The gross findings with liver involvement vary considerably depending on the type of lymphoma or leukemia. A subset of lymphomas and most leukemias show diffuse sinusoidal infiltration of the liver.36,37 In these cases, imaging studies commonly show hepatomegaly, but either no mass lesion or only ill-defined lesions on ultrasound and other imaging techniques. Individuals with this pattern of disease presentation also commonly have elevated liver enzymes and the biopsy can be performed to evaluate for potential causes of acute hepatitis. In contrast, mass-forming lymphomas are commonly hypoechoic on ultrasound. Computed tomography (CT) studies frequently show hypodense lesions without enhancement, mimicking carcinoma.2 Primary hepatic lymphomas can be solitary or multifocal and occasionally cystic, mimicking an abscess.2,38 On gross examination, mass-forming primary lymphomas are classically soft, gray-white to yellow, and well circumscribed (Fig. 30.7). Necrosis, hemorrhage, and cystic degeneration can also be found. The background livers tend to be noncirrhotic.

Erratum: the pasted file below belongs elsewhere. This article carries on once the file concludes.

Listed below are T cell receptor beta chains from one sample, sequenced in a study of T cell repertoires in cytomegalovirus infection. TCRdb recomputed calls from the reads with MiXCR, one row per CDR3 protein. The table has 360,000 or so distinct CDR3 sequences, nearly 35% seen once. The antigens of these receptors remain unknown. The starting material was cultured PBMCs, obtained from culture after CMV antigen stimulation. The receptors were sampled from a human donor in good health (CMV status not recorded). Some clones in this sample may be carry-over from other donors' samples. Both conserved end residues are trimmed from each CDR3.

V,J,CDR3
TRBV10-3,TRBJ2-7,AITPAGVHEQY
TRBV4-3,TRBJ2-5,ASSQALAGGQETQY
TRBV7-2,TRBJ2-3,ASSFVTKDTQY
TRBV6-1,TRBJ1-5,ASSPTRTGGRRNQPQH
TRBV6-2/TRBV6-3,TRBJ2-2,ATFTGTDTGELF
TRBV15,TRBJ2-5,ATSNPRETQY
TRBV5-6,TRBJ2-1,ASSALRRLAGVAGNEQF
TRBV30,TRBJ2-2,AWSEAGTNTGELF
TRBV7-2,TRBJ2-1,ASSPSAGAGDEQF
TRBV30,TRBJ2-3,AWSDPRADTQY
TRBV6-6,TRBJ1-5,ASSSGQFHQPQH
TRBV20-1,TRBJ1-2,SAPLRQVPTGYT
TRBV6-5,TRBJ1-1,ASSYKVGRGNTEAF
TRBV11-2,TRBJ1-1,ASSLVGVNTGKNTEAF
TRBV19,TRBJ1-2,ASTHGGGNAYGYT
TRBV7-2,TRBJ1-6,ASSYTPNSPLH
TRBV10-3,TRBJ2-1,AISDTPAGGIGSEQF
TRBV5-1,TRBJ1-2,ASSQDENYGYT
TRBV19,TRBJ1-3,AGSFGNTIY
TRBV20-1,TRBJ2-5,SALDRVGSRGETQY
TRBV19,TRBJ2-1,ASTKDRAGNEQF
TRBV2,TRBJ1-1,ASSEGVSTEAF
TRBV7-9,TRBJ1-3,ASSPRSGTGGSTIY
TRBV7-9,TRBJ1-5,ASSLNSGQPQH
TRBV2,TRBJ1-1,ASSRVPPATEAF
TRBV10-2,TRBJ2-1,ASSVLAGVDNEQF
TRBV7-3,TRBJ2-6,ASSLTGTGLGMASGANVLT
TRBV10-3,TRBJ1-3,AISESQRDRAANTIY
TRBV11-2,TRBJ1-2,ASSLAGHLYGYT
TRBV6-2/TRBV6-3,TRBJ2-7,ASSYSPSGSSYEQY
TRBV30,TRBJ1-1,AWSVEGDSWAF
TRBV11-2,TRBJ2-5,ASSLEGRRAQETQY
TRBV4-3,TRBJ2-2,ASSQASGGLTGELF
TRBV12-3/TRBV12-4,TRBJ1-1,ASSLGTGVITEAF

Clinical findings

The clinical findings depend in part on the type of malignancy. The term B symptoms classically refers
to drenching night sweats, fevers, and unintentional weight loss of at least 10 lbs. These systemic symptoms are generally associated with more advanced or aggressive lymphomas and are a negative prognostic finding.

Figure 30.7 Lymphoma, gross. This follicular lymphoma grew as a solid, white, fleshy mass.

Histological findings, general approach